The meher assessment findings revealed that two previous years of consecutive drought, compounded with weak rains at the end of 2017 left hundreds of thousands destitute in southern and south-eastern Ethiopia. Poor pasture regeneration and limited water source replenishment for livestock have resulted in acute humanitarian needs and will reduce traditional recovery processes among pastoralist households. Consequently, the food security situation in the lowland agro-pastoral areas is not expected to improve significantly in 2018. Overall, the good harvest in highland areas, is expected to reduce large scale needs in the northern highlands, however reduced harvest and crop loss were experienced due to erratic rainfall in some potential areas. The multi-sector humanitarian response operation established over the course of 2017 will need to be sustained in 2018. The extent of needs and the corresponding humanitarian operation will be reviewed during the belg/gu/ganna assessment in June/July. (Gov't of Ethiopia, OCHA, 09 Mar 2018)
A recent FEWS NET survey in Dollo Zone of Somali Region suggests food security and nutrition outcomes have improved significantly in areas worst affected by drought in 2016 and 2017. These improvements are largely due to improvements in seasonal performance, continued humanitarian assistance delivery, and declines in disease outbreaks. Currently, worst affected areas such as Dollo Zone and much of southeastern Somali Region are in Crisis (IPC Phase 3), with humanitarian assistance preventing a further deterioration among some populations, particularly IDPs. While the risk of a deterioration beyond Emergency (IPC Phase 4) has declined, continued humanitarian assistance is needed through at least September... The 2018 Belg (March to May) rains performed very poorly over most northern Belg-producing areas, leading harvests to be as much as 40 percent below average and delayed by one to two months. (FEWSNET, 12 Jul 2018)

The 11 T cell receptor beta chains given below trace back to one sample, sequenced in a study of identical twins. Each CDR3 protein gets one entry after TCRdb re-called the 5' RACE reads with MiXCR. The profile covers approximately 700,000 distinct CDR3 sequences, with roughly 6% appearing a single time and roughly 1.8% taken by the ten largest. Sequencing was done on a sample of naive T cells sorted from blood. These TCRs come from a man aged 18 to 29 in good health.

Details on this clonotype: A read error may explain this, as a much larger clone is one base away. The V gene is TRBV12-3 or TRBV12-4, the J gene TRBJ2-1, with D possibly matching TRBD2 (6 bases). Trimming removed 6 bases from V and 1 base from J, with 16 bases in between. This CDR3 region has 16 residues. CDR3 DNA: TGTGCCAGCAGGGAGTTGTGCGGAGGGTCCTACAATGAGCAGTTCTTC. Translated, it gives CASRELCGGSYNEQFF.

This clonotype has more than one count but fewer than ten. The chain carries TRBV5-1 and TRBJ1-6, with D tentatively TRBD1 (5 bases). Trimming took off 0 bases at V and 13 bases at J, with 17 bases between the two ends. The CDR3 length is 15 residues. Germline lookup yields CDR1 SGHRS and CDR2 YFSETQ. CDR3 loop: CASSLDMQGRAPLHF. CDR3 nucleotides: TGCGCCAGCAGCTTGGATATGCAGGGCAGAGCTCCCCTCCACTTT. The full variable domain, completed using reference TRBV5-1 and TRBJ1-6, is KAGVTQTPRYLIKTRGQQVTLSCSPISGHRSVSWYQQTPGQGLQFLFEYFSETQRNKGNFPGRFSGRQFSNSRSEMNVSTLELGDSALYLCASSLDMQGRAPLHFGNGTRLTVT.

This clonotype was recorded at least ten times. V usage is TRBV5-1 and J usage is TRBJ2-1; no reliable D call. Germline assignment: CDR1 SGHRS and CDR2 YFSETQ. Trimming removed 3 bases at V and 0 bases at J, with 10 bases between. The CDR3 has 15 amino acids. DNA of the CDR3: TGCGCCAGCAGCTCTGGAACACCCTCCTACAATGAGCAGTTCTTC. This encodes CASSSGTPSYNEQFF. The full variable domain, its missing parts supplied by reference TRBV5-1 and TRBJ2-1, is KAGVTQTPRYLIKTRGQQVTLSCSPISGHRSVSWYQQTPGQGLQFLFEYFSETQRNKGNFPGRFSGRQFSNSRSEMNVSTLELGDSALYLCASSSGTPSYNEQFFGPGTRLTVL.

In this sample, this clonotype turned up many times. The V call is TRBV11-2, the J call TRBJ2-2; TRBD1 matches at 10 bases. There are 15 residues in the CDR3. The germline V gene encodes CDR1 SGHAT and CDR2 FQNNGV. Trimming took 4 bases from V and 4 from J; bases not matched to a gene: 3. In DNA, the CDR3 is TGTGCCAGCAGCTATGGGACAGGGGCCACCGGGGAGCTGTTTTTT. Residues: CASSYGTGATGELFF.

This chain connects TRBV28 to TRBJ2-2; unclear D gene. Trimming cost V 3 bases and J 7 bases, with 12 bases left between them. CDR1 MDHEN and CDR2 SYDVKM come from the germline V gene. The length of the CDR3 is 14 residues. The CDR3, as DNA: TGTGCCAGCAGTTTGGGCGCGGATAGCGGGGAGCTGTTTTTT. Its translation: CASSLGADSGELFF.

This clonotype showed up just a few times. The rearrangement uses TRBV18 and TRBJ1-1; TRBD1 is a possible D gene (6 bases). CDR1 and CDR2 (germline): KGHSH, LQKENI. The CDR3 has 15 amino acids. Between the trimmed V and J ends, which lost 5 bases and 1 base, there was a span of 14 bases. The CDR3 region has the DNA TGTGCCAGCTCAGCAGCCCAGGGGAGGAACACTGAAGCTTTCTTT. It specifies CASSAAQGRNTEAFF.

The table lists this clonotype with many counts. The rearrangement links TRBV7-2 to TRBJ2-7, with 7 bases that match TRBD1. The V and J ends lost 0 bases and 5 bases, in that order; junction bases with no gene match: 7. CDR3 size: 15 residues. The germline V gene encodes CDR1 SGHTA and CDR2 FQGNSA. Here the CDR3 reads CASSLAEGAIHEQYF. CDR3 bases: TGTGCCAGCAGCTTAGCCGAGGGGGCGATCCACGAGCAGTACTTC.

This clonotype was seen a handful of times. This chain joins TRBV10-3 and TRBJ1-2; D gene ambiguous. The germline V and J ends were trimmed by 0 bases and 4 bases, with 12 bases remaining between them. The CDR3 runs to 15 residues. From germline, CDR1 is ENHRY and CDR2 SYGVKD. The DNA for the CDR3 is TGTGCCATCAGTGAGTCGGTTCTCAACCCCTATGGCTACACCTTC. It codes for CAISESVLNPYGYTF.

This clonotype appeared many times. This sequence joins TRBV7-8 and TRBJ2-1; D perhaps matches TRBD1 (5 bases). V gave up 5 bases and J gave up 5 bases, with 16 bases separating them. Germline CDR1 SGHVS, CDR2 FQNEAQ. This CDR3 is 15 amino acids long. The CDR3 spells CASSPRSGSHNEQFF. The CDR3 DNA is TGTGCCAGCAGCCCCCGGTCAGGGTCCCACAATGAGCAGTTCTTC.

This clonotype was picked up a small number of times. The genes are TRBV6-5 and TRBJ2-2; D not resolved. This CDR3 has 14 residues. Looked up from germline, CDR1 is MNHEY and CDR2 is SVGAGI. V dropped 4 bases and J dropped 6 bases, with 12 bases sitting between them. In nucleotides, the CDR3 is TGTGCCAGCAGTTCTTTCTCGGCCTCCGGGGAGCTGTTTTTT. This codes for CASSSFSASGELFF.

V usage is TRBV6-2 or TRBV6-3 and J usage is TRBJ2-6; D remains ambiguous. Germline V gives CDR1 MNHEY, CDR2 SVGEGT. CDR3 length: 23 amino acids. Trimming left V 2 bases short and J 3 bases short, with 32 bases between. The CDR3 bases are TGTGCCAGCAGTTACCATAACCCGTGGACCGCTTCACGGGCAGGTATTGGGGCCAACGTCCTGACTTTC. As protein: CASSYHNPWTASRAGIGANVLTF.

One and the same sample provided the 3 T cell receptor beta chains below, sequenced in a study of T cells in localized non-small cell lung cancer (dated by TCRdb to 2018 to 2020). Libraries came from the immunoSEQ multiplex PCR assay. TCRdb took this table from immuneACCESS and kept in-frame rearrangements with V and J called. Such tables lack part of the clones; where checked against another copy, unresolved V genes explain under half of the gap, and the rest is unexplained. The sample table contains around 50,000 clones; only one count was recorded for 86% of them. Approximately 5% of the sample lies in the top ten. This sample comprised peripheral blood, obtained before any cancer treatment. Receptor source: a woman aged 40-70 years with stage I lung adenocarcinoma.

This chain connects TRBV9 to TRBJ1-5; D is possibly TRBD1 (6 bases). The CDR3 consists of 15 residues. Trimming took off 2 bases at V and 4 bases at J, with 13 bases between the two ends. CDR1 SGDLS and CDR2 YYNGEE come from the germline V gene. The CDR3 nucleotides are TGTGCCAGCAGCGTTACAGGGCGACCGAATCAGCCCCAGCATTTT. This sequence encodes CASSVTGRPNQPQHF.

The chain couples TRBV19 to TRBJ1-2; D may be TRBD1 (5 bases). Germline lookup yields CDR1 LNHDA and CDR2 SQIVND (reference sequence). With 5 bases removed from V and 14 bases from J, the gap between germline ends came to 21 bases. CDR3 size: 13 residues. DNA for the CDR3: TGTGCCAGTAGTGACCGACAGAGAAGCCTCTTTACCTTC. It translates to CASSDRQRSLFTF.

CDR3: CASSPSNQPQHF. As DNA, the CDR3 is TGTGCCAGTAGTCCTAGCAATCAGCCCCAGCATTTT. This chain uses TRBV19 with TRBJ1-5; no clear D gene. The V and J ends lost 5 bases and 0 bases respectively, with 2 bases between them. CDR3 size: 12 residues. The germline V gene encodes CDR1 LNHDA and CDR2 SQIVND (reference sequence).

Crisis (IPC Phase 3) outcomes are projected to persist through at least January 2019 across large areas of Somali Region, as drought recovery continues amidst recent conflicts. In addition, ethnic conflicts in Oromia along the Somali border and between West Guji of Oromia and Gedeo of SNNPR have caused significant displacement, restricting typical access to food and income sources. As a result, Crisis (IPC Phase 3) or Stressed (IPC Phase 2!) outcomes, only in the presence of humanitarian assistance, are projected to continue. (FEWSNET, 31 Aug 2018)
Appeals & Response Plans
Most read reports
- The Crisis Below the Headlines: Conflict Displacement in Ethiopia
- The Emerging Crisis: Is Famine Returning as a Major Driver of Migration?
- Ethiopia Humanitarian Bulletin Issue 66 | 15 - 28 October 2018
- East Africa Key Message Update, November 2018
- Displacement Tracking Matrix (DTM) Ethiopia - Round 13: September - October 2018
DES MILLIONS DE PERSONNES MENACÉES PAR LA FAMINE
As at end December 2017, UN-coordinated appeals and refugee response plans within the Global Humanitarian Overview (GHO) required US$24.7 billion to meet the humanitarian needs of 105.1 million crisis-affected people in 38 countries. Together the appeals were funded at $13.8 billion, or 54% of requirements. Funding for the appeals in 2017 fell 46% short of requirements, with $10.9 billion outstanding.
The Global Humanitarian Overview
Is the world’s most comprehensive, authoritative and evidence-based assessment of humanitarian needs;